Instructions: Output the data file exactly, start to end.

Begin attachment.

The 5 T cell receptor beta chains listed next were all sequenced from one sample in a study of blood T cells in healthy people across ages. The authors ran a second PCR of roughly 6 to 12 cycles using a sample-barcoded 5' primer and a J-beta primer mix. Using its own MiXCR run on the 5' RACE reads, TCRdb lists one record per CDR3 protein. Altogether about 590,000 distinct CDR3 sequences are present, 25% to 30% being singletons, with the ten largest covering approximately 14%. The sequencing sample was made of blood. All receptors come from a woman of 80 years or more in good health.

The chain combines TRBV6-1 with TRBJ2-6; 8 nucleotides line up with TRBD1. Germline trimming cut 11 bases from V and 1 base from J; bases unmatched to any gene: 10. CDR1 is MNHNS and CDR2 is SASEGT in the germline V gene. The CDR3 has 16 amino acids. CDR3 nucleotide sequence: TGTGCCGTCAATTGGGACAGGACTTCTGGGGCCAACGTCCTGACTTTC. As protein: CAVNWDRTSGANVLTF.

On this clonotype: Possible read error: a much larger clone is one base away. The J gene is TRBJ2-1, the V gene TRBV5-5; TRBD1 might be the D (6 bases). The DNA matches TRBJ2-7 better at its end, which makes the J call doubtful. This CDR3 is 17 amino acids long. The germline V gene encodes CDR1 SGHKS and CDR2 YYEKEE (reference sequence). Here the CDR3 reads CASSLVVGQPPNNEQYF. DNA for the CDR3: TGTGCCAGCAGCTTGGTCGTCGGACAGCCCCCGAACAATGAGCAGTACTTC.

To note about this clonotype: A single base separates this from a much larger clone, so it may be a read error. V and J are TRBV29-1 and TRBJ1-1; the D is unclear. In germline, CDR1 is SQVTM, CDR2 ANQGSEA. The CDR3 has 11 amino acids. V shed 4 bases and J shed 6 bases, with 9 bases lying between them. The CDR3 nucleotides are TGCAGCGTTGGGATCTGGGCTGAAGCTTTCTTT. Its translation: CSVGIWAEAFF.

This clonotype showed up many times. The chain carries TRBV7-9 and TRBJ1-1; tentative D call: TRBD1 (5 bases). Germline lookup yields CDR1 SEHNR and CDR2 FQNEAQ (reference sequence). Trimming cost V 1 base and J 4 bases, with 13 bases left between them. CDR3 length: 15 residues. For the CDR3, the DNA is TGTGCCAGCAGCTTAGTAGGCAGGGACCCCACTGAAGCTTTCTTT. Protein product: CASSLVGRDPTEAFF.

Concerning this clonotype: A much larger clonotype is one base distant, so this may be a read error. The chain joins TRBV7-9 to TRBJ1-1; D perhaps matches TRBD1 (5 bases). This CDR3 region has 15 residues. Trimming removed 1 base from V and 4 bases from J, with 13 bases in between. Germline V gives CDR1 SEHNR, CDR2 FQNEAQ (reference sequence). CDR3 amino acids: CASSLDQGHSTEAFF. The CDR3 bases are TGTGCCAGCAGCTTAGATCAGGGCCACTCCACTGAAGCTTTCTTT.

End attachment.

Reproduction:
The 5 T cell receptor beta chains listed next were all sequenced from one sample in a study of blood T cells in healthy people across ages. The authors ran a second PCR of roughly 6 to 12 cycles using a sample-barcoded 5' primer and a J-beta primer mix. Using its own MiXCR run on the 5' RACE reads, TCRdb lists one record per CDR3 protein. Altogether about 590,000 distinct CDR3 sequences are present, 25% to 30% being singletons, with the ten largest covering approximately 14%. The sequencing sample was made of blood. All receptors come from a woman of 80 years or more in good health.

The chain combines TRBV6-1 with TRBJ2-6; 8 nucleotides line up with TRBD1. Germline trimming cut 11 bases from V and 1 base from J; bases unmatched to any gene: 10. CDR1 is MNHNS and CDR2 is SASEGT in the germline V gene. The CDR3 has 16 amino acids. CDR3 nucleotide sequence: TGTGCCGTCAATTGGGACAGGACTTCTGGGGCCAACGTCCTGACTTTC. As protein: CAVNWDRTSGANVLTF.

On this clonotype: Possible read error: a much larger clone is one base away. The J gene is TRBJ2-1, the V gene TRBV5-5; TRBD1 might be the D (6 bases). The DNA matches TRBJ2-7 better at its end, which makes the J call doubtful. This CDR3 is 17 amino acids long. The germline V gene encodes CDR1 SGHKS and CDR2 YYEKEE (reference sequence). Here the CDR3 reads CASSLVVGQPPNNEQYF. DNA for the CDR3: TGTGCCAGCAGCTTGGTCGTCGGACAGCCCCCGAACAATGAGCAGTACTTC.

To note about this clonotype: A single base separates this from a much larger clone, so it may be a read error. V and J are TRBV29-1 and TRBJ1-1; the D is unclear. In germline, CDR1 is SQVTM, CDR2 ANQGSEA. The CDR3 has 11 amino acids. V shed 4 bases and J shed 6 bases, with 9 bases lying between them. The CDR3 nucleotides are TGCAGCGTTGGGATCTGGGCTGAAGCTTTCTTT. Its translation: CSVGIWAEAFF.

This clonotype showed up many times. The chain carries TRBV7-9 and TRBJ1-1; tentative D call: TRBD1 (5 bases). Germline lookup yields CDR1 SEHNR and CDR2 FQNEAQ (reference sequence). Trimming cost V 1 base and J 4 bases, with 13 bases left between them. CDR3 length: 15 residues. For the CDR3, the DNA is TGTGCCAGCAGCTTAGTAGGCAGGGACCCCACTGAAGCTTTCTTT. Protein product: CASSLVGRDPTEAFF.

Concerning this clonotype: A much larger clonotype is one base distant, so this may be a read error. The chain joins TRBV7-9 to TRBJ1-1; D perhaps matches TRBD1 (5 bases). This CDR3 region has 15 residues. Trimming removed 1 base from V and 4 bases from J, with 13 bases in between. Germline V gives CDR1 SEHNR, CDR2 FQNEAQ (reference sequence). CDR3 amino acids: CASSLDQGHSTEAFF. The CDR3 bases are TGTGCCAGCAGCTTAGATCAGGGCCACTCCACTGAAGCTTTCTTT.